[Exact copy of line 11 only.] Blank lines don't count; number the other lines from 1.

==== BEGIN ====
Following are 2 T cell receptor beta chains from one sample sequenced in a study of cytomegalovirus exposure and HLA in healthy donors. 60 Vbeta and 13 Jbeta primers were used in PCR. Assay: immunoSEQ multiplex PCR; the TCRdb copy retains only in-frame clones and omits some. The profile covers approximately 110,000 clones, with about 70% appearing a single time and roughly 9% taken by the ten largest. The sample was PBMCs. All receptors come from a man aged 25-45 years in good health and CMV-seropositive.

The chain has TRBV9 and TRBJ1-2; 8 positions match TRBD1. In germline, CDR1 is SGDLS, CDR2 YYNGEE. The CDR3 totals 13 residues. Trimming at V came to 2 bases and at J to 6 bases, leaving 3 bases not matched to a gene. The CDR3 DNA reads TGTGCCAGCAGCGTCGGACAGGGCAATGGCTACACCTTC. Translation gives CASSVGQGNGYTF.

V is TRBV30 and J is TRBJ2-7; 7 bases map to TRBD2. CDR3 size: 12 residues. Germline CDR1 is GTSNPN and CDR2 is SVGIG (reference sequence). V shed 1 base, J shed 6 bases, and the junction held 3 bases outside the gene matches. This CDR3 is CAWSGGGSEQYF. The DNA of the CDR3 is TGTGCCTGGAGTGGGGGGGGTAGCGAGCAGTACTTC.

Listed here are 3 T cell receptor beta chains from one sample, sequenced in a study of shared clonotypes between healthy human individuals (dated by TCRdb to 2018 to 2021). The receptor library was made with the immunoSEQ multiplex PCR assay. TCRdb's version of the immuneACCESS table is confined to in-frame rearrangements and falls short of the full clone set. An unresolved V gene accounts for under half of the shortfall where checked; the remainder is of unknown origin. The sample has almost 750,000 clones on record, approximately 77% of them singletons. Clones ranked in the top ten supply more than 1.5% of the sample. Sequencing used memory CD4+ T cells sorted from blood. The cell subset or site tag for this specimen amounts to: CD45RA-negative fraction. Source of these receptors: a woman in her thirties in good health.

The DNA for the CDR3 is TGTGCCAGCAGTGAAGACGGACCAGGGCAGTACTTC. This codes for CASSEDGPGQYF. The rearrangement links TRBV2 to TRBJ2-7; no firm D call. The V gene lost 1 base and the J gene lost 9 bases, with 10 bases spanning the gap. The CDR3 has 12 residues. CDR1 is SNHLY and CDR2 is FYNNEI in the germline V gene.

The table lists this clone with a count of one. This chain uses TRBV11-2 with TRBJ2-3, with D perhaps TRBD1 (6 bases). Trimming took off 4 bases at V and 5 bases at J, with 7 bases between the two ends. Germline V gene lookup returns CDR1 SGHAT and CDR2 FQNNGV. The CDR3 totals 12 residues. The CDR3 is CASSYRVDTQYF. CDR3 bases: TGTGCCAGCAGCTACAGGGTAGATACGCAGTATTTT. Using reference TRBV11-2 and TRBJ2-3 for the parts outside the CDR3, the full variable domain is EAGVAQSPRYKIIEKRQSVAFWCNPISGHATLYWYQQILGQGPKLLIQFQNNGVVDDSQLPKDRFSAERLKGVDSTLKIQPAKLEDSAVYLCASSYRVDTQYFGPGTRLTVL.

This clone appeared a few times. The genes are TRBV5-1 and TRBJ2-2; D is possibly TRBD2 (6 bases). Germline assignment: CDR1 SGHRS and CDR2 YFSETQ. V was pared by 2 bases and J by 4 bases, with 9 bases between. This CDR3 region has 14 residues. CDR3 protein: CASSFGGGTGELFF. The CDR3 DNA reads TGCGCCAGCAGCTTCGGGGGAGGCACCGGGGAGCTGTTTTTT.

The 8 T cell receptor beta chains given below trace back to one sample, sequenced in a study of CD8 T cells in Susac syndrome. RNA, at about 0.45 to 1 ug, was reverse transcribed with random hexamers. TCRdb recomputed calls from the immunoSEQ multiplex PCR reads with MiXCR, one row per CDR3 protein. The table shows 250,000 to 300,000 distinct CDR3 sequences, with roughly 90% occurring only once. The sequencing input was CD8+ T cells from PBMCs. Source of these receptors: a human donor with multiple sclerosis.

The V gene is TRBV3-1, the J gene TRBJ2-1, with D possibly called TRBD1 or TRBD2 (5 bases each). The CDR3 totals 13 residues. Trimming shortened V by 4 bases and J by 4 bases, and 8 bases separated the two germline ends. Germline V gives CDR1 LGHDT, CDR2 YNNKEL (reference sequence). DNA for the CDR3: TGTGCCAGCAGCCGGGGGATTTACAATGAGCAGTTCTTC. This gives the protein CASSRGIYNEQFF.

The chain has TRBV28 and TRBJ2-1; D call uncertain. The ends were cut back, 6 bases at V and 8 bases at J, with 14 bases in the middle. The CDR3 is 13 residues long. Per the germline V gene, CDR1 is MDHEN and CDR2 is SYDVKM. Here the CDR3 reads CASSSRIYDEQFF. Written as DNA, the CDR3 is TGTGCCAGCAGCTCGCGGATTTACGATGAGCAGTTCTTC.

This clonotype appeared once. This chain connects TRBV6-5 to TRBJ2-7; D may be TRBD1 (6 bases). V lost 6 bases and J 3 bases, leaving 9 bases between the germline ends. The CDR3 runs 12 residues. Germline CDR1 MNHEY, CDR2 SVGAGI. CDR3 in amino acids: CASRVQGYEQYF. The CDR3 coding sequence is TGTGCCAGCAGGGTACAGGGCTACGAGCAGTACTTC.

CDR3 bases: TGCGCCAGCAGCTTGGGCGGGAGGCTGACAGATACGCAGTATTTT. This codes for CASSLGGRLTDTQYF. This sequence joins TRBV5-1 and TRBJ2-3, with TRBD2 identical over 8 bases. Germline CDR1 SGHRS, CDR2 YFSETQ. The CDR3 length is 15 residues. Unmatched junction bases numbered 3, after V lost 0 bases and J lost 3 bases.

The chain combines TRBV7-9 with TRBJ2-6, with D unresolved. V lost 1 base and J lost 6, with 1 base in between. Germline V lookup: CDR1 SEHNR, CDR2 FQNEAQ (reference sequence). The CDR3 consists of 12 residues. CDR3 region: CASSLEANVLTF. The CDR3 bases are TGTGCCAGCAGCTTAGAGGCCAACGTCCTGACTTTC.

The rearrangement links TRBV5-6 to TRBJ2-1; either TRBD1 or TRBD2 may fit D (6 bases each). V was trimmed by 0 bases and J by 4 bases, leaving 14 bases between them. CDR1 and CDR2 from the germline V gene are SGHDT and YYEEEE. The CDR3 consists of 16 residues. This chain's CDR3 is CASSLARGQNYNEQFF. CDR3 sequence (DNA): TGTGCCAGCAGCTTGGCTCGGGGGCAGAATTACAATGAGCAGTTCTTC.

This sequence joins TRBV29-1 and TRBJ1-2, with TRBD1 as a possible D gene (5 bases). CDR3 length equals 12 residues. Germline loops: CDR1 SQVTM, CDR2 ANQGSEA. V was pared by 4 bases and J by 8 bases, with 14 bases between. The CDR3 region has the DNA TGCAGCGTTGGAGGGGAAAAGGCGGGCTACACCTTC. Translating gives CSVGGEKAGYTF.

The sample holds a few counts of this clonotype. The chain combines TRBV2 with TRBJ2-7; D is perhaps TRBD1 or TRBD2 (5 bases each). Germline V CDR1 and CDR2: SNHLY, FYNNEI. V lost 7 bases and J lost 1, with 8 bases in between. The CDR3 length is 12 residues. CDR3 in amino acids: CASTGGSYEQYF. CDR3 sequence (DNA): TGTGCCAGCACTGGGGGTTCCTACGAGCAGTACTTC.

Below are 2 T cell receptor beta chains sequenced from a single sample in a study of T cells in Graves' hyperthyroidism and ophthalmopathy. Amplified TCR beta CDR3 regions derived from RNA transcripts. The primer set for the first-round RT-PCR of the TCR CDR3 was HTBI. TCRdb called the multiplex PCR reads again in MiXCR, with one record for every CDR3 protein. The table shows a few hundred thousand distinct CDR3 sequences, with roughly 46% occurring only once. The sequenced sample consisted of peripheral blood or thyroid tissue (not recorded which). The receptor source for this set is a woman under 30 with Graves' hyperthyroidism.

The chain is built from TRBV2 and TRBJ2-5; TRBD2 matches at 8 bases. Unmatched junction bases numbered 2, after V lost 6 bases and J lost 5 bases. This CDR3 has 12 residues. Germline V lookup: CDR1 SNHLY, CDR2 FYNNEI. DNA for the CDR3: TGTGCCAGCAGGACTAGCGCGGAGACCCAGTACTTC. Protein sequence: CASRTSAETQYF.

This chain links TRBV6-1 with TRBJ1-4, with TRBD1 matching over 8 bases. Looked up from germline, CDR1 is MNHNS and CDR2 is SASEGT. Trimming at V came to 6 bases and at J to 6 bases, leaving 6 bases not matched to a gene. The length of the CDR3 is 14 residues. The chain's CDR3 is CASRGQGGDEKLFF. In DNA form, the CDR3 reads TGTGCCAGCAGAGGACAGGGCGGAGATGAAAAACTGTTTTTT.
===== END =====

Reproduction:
This clonotype appeared once. This chain connects TRBV6-5 to TRBJ2-7; D may be TRBD1 (6 bases). V lost 6 bases and J 3 bases, leaving 9 bases between the germline ends. The CDR3 runs 12 residues. Germline CDR1 MNHEY, CDR2 SVGAGI. CDR3 in amino acids: CASRVQGYEQYF. The CDR3 coding sequence is TGTGCCAGCAGGGTACAGGGCTACGAGCAGTACTTC.